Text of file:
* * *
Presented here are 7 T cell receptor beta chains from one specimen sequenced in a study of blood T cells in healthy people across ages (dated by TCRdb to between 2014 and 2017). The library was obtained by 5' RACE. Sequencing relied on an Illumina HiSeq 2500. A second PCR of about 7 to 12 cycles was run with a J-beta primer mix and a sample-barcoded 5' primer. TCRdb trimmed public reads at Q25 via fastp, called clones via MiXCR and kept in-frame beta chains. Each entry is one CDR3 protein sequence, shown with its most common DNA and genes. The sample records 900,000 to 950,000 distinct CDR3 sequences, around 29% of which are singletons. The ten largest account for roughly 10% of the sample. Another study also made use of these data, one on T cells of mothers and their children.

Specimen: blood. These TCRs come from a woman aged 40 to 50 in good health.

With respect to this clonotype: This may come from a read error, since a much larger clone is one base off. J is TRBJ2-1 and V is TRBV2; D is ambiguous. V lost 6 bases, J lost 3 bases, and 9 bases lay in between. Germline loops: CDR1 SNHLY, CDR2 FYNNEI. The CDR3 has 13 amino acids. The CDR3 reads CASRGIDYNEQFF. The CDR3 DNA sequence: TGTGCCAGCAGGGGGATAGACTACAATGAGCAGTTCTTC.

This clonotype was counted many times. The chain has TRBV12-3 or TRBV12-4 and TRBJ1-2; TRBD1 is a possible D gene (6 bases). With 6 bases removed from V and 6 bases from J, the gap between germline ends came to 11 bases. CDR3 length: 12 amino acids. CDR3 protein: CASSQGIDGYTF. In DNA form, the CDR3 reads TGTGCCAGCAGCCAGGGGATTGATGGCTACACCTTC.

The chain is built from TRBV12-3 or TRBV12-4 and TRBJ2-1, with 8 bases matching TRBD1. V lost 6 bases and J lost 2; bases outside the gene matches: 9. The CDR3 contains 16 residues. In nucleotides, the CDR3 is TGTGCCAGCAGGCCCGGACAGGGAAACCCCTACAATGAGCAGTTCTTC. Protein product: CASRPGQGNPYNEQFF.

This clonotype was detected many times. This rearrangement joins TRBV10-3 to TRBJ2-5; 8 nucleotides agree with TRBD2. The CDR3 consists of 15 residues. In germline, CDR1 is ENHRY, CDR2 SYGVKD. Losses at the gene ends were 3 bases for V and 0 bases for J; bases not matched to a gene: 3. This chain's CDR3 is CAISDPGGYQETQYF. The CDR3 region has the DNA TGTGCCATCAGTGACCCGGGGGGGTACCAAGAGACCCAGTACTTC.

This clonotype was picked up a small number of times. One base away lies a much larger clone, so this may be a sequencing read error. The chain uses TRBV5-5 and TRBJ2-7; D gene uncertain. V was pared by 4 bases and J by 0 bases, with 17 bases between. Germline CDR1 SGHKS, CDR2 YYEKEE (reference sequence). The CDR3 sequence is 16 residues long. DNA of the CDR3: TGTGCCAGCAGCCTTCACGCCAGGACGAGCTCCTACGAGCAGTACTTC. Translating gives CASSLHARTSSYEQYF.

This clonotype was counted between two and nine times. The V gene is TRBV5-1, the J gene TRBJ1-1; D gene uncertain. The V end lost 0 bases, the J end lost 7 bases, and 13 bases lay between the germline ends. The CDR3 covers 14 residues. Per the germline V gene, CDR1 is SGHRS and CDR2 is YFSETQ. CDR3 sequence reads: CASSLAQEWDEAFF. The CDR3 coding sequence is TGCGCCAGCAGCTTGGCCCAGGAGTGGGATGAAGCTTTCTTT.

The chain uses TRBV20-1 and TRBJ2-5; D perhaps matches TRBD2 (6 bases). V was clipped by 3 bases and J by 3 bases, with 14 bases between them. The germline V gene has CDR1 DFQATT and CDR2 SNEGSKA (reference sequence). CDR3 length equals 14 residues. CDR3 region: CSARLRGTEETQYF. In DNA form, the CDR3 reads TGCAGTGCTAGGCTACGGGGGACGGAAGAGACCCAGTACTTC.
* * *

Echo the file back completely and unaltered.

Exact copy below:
Presented here are 7 T cell receptor beta chains from one specimen sequenced in a study of blood T cells in healthy people across ages (dated by TCRdb to between 2014 and 2017). The library was obtained by 5' RACE. Sequencing relied on an Illumina HiSeq 2500. A second PCR of about 7 to 12 cycles was run with a J-beta primer mix and a sample-barcoded 5' primer. TCRdb trimmed public reads at Q25 via fastp, called clones via MiXCR and kept in-frame beta chains. Each entry is one CDR3 protein sequence, shown with its most common DNA and genes. The sample records 900,000 to 950,000 distinct CDR3 sequences, around 29% of which are singletons. The ten largest account for roughly 10% of the sample. Another study also made use of these data, one on T cells of mothers and their children.

Specimen: blood. These TCRs come from a woman aged 40 to 50 in good health.

With respect to this clonotype: This may come from a read error, since a much larger clone is one base off. J is TRBJ2-1 and V is TRBV2; D is ambiguous. V lost 6 bases, J lost 3 bases, and 9 bases lay in between. Germline loops: CDR1 SNHLY, CDR2 FYNNEI. The CDR3 has 13 amino acids. The CDR3 reads CASRGIDYNEQFF. The CDR3 DNA sequence: TGTGCCAGCAGGGGGATAGACTACAATGAGCAGTTCTTC.

This clonotype was counted many times. The chain has TRBV12-3 or TRBV12-4 and TRBJ1-2; TRBD1 is a possible D gene (6 bases). With 6 bases removed from V and 6 bases from J, the gap between germline ends came to 11 bases. CDR3 length: 12 amino acids. CDR3 protein: CASSQGIDGYTF. In DNA form, the CDR3 reads TGTGCCAGCAGCCAGGGGATTGATGGCTACACCTTC.

The chain is built from TRBV12-3 or TRBV12-4 and TRBJ2-1, with 8 bases matching TRBD1. V lost 6 bases and J lost 2; bases outside the gene matches: 9. The CDR3 contains 16 residues. In nucleotides, the CDR3 is TGTGCCAGCAGGCCCGGACAGGGAAACCCCTACAATGAGCAGTTCTTC. Protein product: CASRPGQGNPYNEQFF.

This clonotype was detected many times. This rearrangement joins TRBV10-3 to TRBJ2-5; 8 nucleotides agree with TRBD2. The CDR3 consists of 15 residues. In germline, CDR1 is ENHRY, CDR2 SYGVKD. Losses at the gene ends were 3 bases for V and 0 bases for J; bases not matched to a gene: 3. This chain's CDR3 is CAISDPGGYQETQYF. The CDR3 region has the DNA TGTGCCATCAGTGACCCGGGGGGGTACCAAGAGACCCAGTACTTC.

This clonotype was picked up a small number of times. One base away lies a much larger clone, so this may be a sequencing read error. The chain uses TRBV5-5 and TRBJ2-7; D gene uncertain. V was pared by 4 bases and J by 0 bases, with 17 bases between. Germline CDR1 SGHKS, CDR2 YYEKEE (reference sequence). The CDR3 sequence is 16 residues long. DNA of the CDR3: TGTGCCAGCAGCCTTCACGCCAGGACGAGCTCCTACGAGCAGTACTTC. Translating gives CASSLHARTSSYEQYF.

This clonotype was counted between two and nine times. The V gene is TRBV5-1, the J gene TRBJ1-1; D gene uncertain. The V end lost 0 bases, the J end lost 7 bases, and 13 bases lay between the germline ends. The CDR3 covers 14 residues. Per the germline V gene, CDR1 is SGHRS and CDR2 is YFSETQ. CDR3 sequence reads: CASSLAQEWDEAFF. The CDR3 coding sequence is TGCGCCAGCAGCTTGGCCCAGGAGTGGGATGAAGCTTTCTTT.

The chain uses TRBV20-1 and TRBJ2-5; D perhaps matches TRBD2 (6 bases). V was clipped by 3 bases and J by 3 bases, with 14 bases between them. The germline V gene has CDR1 DFQATT and CDR2 SNEGSKA (reference sequence). CDR3 length equals 14 residues. CDR3 region: CSARLRGTEETQYF. In DNA form, the CDR3 reads TGCAGTGCTAGGCTACGGGGGACGGAAGAGACCCAGTACTTC.